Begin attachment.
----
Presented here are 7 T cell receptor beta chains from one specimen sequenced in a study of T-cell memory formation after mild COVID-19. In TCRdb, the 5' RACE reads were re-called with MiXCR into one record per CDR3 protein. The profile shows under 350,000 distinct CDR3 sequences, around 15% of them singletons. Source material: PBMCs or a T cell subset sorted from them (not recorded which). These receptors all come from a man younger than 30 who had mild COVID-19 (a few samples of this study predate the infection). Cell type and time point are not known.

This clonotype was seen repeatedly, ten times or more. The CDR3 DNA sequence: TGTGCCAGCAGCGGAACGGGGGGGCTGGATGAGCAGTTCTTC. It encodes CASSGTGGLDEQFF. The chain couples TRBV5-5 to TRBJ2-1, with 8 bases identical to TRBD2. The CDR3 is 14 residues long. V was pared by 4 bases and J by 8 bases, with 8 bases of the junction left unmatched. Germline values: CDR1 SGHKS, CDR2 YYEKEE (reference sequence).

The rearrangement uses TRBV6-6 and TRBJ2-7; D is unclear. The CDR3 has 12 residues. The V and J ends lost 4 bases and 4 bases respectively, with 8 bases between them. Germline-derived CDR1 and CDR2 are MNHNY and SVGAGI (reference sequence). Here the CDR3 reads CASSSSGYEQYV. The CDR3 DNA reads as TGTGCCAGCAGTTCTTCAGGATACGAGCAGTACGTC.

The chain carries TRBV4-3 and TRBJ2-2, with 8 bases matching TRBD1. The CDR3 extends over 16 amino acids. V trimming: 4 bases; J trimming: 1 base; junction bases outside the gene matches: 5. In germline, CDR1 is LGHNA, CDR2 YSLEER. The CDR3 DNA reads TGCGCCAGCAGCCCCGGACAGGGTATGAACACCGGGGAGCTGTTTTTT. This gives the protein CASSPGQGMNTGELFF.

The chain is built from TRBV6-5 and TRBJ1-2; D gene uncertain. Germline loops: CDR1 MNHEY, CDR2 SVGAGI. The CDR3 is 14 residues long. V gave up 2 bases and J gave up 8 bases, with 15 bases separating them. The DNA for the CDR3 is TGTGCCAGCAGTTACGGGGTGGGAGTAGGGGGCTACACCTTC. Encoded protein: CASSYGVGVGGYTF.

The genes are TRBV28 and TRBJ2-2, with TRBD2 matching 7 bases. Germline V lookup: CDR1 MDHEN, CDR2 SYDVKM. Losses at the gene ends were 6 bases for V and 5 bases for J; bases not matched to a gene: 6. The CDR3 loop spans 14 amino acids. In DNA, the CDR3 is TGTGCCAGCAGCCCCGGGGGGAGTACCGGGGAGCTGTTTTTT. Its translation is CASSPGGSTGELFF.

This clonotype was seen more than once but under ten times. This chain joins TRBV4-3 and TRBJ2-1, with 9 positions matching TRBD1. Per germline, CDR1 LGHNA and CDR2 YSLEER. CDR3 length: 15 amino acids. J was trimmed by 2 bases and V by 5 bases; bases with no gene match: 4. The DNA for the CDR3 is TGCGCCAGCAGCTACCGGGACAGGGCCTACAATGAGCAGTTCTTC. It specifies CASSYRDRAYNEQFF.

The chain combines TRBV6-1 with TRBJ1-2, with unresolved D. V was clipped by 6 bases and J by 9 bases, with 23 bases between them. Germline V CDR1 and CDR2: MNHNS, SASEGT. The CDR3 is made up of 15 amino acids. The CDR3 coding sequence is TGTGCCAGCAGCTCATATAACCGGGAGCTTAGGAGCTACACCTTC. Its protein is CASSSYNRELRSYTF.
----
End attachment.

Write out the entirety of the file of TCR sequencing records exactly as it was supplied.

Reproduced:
Presented here are 7 T cell receptor beta chains from one specimen sequenced in a study of T-cell memory formation after mild COVID-19. In TCRdb, the 5' RACE reads were re-called with MiXCR into one record per CDR3 protein. The profile shows under 350,000 distinct CDR3 sequences, around 15% of them singletons. Source material: PBMCs or a T cell subset sorted from them (not recorded which). These receptors all come from a man younger than 30 who had mild COVID-19 (a few samples of this study predate the infection). Cell type and time point are not known.

This clonotype was seen repeatedly, ten times or more. The CDR3 DNA sequence: TGTGCCAGCAGCGGAACGGGGGGGCTGGATGAGCAGTTCTTC. It encodes CASSGTGGLDEQFF. The chain couples TRBV5-5 to TRBJ2-1, with 8 bases identical to TRBD2. The CDR3 is 14 residues long. V was pared by 4 bases and J by 8 bases, with 8 bases of the junction left unmatched. Germline values: CDR1 SGHKS, CDR2 YYEKEE (reference sequence).

The rearrangement uses TRBV6-6 and TRBJ2-7; D is unclear. The CDR3 has 12 residues. The V and J ends lost 4 bases and 4 bases respectively, with 8 bases between them. Germline-derived CDR1 and CDR2 are MNHNY and SVGAGI (reference sequence). Here the CDR3 reads CASSSSGYEQYV. The CDR3 DNA reads as TGTGCCAGCAGTTCTTCAGGATACGAGCAGTACGTC.

The chain carries TRBV4-3 and TRBJ2-2, with 8 bases matching TRBD1. The CDR3 extends over 16 amino acids. V trimming: 4 bases; J trimming: 1 base; junction bases outside the gene matches: 5. In germline, CDR1 is LGHNA, CDR2 YSLEER. The CDR3 DNA reads TGCGCCAGCAGCCCCGGACAGGGTATGAACACCGGGGAGCTGTTTTTT. This gives the protein CASSPGQGMNTGELFF.

The chain is built from TRBV6-5 and TRBJ1-2; D gene uncertain. Germline loops: CDR1 MNHEY, CDR2 SVGAGI. The CDR3 is 14 residues long. V gave up 2 bases and J gave up 8 bases, with 15 bases separating them. The DNA for the CDR3 is TGTGCCAGCAGTTACGGGGTGGGAGTAGGGGGCTACACCTTC. Encoded protein: CASSYGVGVGGYTF.

The genes are TRBV28 and TRBJ2-2, with TRBD2 matching 7 bases. Germline V lookup: CDR1 MDHEN, CDR2 SYDVKM. Losses at the gene ends were 6 bases for V and 5 bases for J; bases not matched to a gene: 6. The CDR3 loop spans 14 amino acids. In DNA, the CDR3 is TGTGCCAGCAGCCCCGGGGGGAGTACCGGGGAGCTGTTTTTT. Its translation is CASSPGGSTGELFF.

This clonotype was seen more than once but under ten times. This chain joins TRBV4-3 and TRBJ2-1, with 9 positions matching TRBD1. Per germline, CDR1 LGHNA and CDR2 YSLEER. CDR3 length: 15 amino acids. J was trimmed by 2 bases and V by 5 bases; bases with no gene match: 4. The DNA for the CDR3 is TGCGCCAGCAGCTACCGGGACAGGGCCTACAATGAGCAGTTCTTC. It specifies CASSYRDRAYNEQFF.

The chain combines TRBV6-1 with TRBJ1-2, with unresolved D. V was clipped by 6 bases and J by 9 bases, with 23 bases between them. Germline V CDR1 and CDR2: MNHNS, SASEGT. The CDR3 is made up of 15 amino acids. The CDR3 coding sequence is TGTGCCAGCAGCTCATATAACCGGGAGCTTAGGAGCTACACCTTC. Its protein is CASSSYNRELRSYTF.